The United States government has denied travel privileges to a prominent critic of Russian President Vladimir Putin, causing Senators from both parties to demand an immediate review.
“The Department of Homeland Security should expedite an immediate review of the decision to revoke Mr. Browder’s visa,” Sens. John McCain (R-Ariz.) and Ben Cardin (D-Md.) said in a statement on Monday.
Revocation of Bill Browder’s visa occurred late last week after Moscow found a loophole to place him on Interpol’s most wanted list.
Browder has been travelling the world recruiting countries to adopt the Magnitsky Act, which empowers governments to freeze the assets of Russian figures linked to human rights violations. Last week, Canada joined the U.S., Britain, and Estonia to become the fourth country to pass a version of the Magnitsky Act.
The senators both agreed that it “would be unfortunate if the U.S. decided to bar him based on a decision by those same Russian officials who have been targeted by this important legislation.”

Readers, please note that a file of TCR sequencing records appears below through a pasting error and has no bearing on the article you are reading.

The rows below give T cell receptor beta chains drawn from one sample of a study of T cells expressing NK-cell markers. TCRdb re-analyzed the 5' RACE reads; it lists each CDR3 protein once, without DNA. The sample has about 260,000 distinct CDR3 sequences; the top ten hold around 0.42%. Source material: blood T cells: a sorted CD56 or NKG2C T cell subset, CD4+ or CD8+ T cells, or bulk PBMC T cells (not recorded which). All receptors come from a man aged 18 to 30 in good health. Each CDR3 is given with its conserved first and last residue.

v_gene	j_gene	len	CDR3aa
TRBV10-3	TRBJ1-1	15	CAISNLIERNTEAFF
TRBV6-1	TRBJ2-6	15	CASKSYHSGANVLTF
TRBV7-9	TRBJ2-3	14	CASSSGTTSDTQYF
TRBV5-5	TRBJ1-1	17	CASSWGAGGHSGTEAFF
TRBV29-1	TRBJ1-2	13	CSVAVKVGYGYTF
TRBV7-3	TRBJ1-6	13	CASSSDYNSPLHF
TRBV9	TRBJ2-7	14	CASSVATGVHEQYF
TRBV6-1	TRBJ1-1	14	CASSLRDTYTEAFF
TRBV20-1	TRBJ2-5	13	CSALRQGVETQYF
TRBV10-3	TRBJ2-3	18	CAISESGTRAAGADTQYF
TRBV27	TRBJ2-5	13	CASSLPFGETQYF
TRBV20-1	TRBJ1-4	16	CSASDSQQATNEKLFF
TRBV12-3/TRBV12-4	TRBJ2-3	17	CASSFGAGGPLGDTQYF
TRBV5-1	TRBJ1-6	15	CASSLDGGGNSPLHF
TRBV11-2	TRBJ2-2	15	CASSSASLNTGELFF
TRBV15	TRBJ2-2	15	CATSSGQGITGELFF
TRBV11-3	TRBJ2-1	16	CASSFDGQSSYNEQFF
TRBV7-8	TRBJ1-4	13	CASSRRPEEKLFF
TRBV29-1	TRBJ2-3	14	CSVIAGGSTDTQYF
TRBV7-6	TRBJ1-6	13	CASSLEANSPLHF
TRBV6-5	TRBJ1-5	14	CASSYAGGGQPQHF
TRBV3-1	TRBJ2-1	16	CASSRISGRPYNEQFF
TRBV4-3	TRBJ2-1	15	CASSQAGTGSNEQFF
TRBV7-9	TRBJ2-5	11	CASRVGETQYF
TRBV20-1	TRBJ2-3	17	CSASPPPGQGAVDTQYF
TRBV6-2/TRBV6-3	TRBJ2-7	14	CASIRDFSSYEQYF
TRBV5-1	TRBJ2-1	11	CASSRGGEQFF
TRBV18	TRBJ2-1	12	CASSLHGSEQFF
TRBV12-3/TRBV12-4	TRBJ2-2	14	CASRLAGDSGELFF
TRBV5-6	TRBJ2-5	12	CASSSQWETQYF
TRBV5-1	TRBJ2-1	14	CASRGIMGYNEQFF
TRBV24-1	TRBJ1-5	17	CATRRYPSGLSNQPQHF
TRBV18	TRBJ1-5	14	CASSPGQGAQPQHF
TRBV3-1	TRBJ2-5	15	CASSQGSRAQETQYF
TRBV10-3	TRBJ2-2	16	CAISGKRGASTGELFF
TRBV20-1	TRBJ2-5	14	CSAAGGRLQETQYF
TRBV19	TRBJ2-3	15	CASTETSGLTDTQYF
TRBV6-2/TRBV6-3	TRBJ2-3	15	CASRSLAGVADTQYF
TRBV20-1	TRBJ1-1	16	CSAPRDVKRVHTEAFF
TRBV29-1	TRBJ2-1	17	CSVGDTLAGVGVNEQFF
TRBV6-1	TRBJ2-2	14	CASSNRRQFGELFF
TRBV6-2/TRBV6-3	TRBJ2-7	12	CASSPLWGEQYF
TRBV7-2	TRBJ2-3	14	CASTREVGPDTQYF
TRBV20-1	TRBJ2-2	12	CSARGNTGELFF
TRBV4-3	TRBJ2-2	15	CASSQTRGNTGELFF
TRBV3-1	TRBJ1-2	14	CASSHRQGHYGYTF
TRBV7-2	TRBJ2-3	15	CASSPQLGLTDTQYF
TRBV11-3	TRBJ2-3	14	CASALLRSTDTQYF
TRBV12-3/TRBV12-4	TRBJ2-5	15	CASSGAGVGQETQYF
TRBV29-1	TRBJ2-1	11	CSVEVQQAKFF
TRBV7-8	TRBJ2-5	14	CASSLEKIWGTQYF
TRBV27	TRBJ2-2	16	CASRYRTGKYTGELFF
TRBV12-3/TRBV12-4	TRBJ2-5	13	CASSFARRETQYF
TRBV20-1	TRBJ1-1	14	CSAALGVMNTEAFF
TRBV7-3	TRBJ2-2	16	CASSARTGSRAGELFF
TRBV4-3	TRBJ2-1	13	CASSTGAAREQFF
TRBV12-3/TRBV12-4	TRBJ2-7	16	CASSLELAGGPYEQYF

Browder’s support for the Magnitsky Act, named for Russian lawyer Sergei Magnitsky who was jailed and then killed after discovering a tax fraud scheme, has made him an enemy of Moscow and Vladimir Putin.
Russia has petitioned to get Interpol to secure Browder’s arrest on four separate occasions , with each request being denied. Now, Russia is seeking Browder’s arrest on charges of tax evasion and murder.
Browder said he was notified late last week that the Department of Homeland Security had revoked his travel status.
“I discovered that my Global Entry status had been revoked. We then checked into a flight to Newark and the airline wouldn’t let me check in, wouldn’t let me board because of the visa issue. At that point, I then contact my contacts in law enforcement and it was confirmed to me that Russia had added me using the Interpol diffusion system on the 17th of October.”